The R&B singer’s music and backstory took on a mythical quality when she disappeared from public view. Now a retrospective is retelling her story
Anyone imagining the life of a black transgender woman in the American south of the 1950s and 60s may expect a world of taunts, misunderstanding and fear. Jackie Shane, who lived that life growing up in Nashville, claims she never experienced any of those things. “I’ve never had a problem, not once,” Shane says. “Even in school, the other kids accepted me. So did their parents. There was something about me that drew them.”
Years later, that something made Shane a highly improbable star, based on a deeply soulful singing voice, and a courtly presence, that drew interest from Motown and Atlantic Records, an invitation to appear on Ed Sullivan’s powerful TV variety show and talks with George Clinton about joining Parliament-Funkadelic. Her music from that period is getting a surprising second life through a compilation of blistering studio and live performances from the 60s compiled by the archival company Numero Group for the new set Any Other Way.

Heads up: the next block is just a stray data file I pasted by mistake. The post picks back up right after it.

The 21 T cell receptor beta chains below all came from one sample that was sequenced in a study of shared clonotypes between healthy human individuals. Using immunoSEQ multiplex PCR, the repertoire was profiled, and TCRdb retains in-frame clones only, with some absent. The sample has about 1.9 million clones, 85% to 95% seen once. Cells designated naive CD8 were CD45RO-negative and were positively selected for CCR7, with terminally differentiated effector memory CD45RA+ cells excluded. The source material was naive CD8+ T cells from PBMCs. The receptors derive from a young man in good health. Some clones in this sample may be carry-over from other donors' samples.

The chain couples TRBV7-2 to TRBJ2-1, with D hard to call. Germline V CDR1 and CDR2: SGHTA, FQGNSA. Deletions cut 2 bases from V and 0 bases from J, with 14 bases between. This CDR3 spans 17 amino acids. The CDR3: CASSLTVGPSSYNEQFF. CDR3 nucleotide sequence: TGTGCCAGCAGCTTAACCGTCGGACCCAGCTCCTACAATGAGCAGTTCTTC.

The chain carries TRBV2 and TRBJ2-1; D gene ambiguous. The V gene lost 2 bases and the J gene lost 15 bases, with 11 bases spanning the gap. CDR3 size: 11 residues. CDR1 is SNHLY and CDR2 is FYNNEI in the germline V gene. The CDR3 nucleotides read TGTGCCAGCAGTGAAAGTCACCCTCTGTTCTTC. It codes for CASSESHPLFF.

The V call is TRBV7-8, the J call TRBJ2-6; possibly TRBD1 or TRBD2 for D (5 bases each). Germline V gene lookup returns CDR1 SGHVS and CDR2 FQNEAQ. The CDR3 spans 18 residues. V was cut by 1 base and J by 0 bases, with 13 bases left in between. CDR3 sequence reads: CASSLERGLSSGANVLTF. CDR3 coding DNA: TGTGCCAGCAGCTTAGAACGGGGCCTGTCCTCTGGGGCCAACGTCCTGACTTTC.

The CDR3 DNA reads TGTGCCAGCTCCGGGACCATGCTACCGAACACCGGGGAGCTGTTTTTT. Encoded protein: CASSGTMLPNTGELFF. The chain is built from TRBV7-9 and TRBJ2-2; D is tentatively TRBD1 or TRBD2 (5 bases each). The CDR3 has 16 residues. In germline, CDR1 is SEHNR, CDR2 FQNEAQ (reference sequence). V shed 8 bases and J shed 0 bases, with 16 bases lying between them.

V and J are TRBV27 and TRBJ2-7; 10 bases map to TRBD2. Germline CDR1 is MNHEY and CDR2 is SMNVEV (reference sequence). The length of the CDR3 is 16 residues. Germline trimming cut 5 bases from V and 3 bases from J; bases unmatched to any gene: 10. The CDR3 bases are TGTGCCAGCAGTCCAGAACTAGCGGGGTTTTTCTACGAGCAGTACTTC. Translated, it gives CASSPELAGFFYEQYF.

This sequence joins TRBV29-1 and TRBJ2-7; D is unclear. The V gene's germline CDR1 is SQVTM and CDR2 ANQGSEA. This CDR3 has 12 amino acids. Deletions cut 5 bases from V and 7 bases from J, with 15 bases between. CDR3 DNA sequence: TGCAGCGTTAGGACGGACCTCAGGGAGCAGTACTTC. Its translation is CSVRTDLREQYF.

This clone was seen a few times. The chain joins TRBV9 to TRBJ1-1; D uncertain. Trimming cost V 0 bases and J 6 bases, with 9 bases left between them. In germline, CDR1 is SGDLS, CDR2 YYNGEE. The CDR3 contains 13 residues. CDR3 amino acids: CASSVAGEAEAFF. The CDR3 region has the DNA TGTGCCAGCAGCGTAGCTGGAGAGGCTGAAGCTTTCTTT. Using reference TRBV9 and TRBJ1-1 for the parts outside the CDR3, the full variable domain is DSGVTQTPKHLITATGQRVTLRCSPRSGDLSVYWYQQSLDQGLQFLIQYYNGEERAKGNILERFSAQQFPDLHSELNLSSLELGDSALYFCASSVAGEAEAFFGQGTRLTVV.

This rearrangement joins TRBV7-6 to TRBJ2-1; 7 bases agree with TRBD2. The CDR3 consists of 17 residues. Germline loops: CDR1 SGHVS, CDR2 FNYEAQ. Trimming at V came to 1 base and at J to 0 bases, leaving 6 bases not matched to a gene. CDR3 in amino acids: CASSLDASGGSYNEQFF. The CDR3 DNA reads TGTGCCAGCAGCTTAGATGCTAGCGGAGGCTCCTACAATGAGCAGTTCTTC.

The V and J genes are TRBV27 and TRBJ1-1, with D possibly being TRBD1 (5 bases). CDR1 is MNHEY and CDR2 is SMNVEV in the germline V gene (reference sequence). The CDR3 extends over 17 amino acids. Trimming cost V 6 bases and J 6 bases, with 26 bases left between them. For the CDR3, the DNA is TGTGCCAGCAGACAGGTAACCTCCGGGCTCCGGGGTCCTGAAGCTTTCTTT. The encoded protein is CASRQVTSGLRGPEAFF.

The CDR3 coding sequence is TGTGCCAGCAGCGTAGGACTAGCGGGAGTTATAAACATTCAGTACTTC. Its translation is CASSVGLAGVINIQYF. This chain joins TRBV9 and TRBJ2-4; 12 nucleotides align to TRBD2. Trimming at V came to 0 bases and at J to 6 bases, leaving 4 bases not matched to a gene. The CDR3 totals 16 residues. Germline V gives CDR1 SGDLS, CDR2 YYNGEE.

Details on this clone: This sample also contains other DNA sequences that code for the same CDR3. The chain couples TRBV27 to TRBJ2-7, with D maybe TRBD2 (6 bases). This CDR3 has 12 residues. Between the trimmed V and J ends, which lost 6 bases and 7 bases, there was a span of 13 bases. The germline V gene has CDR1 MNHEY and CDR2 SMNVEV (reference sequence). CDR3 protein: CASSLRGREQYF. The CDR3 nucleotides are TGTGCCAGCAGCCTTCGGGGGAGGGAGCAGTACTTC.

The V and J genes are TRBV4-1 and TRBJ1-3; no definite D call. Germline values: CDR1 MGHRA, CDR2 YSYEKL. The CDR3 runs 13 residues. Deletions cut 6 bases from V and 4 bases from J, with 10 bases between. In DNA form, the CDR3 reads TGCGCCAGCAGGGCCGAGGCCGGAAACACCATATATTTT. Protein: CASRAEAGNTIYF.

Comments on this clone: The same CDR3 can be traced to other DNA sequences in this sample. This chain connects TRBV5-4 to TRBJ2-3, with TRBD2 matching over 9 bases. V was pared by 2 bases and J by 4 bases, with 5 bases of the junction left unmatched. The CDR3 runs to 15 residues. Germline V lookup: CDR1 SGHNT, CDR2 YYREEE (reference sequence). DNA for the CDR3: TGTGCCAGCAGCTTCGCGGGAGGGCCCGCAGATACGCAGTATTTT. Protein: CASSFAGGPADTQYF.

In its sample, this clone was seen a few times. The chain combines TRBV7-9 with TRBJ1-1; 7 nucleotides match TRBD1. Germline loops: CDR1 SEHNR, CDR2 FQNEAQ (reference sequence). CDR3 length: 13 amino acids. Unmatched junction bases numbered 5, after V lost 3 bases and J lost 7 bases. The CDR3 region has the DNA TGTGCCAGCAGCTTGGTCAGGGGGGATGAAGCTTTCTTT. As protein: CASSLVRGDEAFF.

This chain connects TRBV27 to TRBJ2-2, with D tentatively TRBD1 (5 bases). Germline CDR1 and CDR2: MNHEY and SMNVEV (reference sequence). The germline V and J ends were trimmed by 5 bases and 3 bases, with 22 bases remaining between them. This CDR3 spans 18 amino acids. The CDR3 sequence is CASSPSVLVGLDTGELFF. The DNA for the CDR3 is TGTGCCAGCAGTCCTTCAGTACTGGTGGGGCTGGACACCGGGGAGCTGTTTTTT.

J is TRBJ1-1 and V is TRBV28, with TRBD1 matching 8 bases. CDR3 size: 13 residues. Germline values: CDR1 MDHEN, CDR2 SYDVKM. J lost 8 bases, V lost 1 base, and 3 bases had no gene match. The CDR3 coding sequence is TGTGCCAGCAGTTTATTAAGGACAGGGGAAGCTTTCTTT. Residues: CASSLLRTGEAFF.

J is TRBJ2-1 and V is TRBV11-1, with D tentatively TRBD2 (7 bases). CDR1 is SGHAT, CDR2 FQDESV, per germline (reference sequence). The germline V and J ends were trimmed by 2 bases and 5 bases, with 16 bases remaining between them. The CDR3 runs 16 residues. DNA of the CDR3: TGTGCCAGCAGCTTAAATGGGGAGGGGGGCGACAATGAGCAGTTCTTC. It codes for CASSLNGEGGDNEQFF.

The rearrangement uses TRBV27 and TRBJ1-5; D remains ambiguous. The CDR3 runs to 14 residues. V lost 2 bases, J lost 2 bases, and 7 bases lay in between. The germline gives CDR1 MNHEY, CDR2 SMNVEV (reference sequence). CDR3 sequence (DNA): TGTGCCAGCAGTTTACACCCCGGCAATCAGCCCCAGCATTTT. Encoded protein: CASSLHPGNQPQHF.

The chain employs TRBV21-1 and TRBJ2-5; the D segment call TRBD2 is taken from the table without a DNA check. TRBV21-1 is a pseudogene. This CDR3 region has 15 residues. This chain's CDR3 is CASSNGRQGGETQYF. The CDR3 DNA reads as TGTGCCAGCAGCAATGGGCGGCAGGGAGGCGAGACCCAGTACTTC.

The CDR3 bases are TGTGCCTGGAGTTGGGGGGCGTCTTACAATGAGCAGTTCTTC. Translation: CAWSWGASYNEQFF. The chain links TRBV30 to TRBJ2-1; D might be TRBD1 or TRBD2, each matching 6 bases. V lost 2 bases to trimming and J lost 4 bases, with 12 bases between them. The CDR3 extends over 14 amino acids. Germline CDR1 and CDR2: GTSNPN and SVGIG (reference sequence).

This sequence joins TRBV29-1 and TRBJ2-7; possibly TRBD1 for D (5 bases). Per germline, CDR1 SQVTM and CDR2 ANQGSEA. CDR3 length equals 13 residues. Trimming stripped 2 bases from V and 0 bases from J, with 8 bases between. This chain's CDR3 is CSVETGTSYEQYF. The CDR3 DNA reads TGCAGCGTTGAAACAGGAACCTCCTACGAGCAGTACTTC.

More than five decades ago Shane headlined clubs in her adopted town of Toronto while sporting full makeup, wigs and sequin tops. Her presentation didn’t stop her from performing on television, or from scoring a No 2 hit on Toronto radio with a cover of a soulful song of acceptance, Any Other Way.
The singer – who is now 77 – speaks with a preacher’s belief, filling her conversation with advice and entreaties to “ignore the lies of ignorant people” and to “live and let live”. Shane always knew she was a woman, though others didn’t always identify her as such. “At five years old, I would dress in a dress, hat, purse and high heels and go up and down the block – and enjoy it.”
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